Attention deficit hyperactivity disorder (ADHD) is a common condition that affects children and adolescents and can continue into adulthood for some.
The National Institute of Mental Health (NIMH) estimates that 3% to 5% of children have ADHD. Some experts, though, say ADHD may occurs in 8% to 10% of school-aged children. Some experts also question whether kids really outgrow ADHD. What that means is that this disorder may be more common in adults than previously thought.
The exact causes of ADHD are not known.
Experts do know that ADHD has a strong genetic component. In addition, they think that genes that control the levels or functioning of certain chemicals in the brain called neurotransmitters seem to be different in those with ADHD.
In some cases, though, there is no genetic link to ADHD, but other common behaviors, such as smoking or drinking during pregnancy, as well as other obstetrical complications have been linked to ADHD in children.
Babies with low...
Children with ADHD generally have problems paying attention or concentrating. They can't seem to follow directions and are easily bored or frustrated with tasks. They also tend to move constantly and are impulsive, not stopping to think before they act. These behaviors can be normal in children. But they occur more often than usual and are more severe in a child with ADHD.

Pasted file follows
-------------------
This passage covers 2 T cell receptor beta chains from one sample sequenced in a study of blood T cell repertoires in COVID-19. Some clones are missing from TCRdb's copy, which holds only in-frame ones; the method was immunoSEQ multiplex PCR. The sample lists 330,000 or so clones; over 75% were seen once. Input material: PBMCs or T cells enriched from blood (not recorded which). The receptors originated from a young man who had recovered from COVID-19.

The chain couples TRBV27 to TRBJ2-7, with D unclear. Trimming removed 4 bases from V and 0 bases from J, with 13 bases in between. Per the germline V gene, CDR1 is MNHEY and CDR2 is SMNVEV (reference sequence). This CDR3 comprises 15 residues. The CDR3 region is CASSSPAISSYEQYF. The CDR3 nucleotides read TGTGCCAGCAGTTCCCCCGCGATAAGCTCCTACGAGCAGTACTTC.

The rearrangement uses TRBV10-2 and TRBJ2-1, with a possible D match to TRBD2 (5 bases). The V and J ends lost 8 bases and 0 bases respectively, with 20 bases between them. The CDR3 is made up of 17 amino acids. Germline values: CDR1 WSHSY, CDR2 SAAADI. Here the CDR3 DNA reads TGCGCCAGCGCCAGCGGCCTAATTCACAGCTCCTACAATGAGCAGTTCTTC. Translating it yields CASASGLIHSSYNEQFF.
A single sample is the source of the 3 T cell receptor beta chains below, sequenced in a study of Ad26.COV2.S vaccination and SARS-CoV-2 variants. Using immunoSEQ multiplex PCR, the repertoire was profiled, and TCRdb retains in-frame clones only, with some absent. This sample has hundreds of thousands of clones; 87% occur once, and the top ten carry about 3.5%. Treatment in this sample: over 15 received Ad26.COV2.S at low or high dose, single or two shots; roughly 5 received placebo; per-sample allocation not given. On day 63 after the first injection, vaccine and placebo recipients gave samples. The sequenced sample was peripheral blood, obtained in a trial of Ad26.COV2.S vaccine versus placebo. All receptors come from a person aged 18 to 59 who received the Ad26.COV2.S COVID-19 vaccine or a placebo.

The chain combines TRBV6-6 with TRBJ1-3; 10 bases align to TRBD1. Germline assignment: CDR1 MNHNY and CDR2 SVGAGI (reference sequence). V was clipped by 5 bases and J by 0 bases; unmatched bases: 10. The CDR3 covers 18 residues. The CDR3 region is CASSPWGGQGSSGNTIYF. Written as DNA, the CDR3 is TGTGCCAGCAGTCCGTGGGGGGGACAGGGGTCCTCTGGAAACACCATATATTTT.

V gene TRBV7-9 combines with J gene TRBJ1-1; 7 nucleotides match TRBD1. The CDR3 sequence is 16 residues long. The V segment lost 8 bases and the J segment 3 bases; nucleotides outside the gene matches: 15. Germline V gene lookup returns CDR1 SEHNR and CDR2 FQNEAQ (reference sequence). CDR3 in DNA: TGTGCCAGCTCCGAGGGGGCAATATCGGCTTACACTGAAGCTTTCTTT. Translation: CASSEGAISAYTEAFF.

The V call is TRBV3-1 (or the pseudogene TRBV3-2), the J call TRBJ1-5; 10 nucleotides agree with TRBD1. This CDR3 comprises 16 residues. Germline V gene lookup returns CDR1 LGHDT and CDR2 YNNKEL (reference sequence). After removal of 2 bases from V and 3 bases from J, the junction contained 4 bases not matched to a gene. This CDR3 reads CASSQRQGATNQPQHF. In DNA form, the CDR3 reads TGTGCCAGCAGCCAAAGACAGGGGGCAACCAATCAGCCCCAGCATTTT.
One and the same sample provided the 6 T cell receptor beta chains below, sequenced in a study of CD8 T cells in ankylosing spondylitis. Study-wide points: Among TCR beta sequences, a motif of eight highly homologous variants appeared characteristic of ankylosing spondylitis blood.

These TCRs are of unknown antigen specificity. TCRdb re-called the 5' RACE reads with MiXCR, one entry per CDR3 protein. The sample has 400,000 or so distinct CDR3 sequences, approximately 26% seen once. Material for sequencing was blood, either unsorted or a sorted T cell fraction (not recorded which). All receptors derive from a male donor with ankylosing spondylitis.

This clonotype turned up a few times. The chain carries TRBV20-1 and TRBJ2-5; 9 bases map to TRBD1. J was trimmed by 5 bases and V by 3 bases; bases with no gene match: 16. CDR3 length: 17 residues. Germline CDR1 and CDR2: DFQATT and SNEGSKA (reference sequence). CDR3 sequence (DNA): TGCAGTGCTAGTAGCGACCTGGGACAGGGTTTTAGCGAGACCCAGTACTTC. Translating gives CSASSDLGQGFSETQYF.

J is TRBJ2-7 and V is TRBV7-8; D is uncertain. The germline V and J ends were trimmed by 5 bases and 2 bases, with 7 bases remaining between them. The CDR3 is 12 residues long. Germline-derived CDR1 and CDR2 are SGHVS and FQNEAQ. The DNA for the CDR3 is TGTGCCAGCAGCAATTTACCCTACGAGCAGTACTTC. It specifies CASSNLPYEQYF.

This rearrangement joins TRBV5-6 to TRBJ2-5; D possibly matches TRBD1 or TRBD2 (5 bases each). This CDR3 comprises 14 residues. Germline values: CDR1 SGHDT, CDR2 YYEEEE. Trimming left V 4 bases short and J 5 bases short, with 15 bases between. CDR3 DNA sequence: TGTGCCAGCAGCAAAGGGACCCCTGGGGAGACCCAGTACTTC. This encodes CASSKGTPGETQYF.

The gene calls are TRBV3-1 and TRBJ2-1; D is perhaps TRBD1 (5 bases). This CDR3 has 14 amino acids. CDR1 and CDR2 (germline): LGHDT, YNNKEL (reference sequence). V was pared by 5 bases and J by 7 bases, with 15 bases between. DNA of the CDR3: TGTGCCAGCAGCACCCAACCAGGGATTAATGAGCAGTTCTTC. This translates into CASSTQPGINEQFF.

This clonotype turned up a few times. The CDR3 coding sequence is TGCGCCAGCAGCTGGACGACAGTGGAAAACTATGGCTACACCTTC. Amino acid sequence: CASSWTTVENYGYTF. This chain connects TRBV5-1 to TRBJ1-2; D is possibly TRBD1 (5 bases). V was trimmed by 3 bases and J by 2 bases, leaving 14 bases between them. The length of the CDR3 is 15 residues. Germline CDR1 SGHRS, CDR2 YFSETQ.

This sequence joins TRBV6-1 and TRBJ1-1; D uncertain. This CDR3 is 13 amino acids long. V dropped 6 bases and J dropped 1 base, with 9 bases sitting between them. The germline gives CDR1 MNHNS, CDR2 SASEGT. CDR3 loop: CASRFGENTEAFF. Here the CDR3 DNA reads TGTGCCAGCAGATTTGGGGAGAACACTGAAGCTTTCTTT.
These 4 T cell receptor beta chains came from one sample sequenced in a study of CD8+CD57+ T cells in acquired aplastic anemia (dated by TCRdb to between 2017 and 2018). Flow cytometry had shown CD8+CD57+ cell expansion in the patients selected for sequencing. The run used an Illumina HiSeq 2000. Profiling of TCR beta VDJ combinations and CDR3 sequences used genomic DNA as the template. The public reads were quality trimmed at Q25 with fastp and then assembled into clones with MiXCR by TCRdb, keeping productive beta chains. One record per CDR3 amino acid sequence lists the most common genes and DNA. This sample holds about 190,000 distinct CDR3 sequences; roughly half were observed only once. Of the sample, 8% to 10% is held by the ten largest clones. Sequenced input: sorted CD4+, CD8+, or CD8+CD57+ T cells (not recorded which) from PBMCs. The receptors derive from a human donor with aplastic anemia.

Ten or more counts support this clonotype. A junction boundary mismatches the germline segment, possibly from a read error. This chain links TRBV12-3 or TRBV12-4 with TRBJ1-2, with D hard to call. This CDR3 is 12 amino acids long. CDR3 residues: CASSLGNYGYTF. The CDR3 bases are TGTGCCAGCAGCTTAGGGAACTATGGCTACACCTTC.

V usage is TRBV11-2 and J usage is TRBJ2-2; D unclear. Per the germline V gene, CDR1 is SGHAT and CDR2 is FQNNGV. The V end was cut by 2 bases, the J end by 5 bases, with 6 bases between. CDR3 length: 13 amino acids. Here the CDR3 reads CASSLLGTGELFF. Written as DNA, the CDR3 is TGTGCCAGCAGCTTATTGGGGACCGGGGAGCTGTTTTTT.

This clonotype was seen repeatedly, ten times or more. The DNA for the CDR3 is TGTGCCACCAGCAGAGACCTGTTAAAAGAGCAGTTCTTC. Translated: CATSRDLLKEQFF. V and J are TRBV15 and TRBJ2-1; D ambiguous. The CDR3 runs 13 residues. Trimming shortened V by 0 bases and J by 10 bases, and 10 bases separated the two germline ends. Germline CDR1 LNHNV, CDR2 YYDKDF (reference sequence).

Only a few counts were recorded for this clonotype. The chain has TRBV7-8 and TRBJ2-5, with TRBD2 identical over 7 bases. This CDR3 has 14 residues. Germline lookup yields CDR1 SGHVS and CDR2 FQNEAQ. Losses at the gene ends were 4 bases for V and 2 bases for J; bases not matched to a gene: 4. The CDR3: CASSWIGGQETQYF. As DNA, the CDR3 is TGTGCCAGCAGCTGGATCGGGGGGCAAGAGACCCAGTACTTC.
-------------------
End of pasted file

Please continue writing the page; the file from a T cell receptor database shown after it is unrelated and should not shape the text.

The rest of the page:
The behaviors that are common with ADHD interfere with a child's ability to function at school and at home.
Adults with ADHD may have difficulty with time management, organizational skills, goal setting, and employment. They may also have problems with relationships, self-esteem, and addictions.
What are ADHD symptoms in children?
Symptoms of ADHD in children are generally grouped into three categories: inattention, hyperactivity, and impulsiveness.
Inattention -- A child with ADHD:
Is easily distracted
Does not follow directions or finish tasks
Does not appear to be listening when someone is speaking
Does not pay attention and makes careless mistakes
Is forgetful about daily activities
Has problems organizing daily tasks
Avoids or dislikes activities that require sitting still or a sustained effort
Often loses things, including personal items
Has a tendency to daydream
Hyperactivity -- A child with ADHD:
Often squirms, fidgets, or bounces when sitting
Does not stay seated as expected
Has difficulty playing quietly
Is always moving, such as running or climbing on things (In teens and adults, this is more commonly described as a sense of restlessness)
Impulsivity -- A child with ADHD:
Has difficulty waiting for his or her turn
Blurts out answers before the question has been completed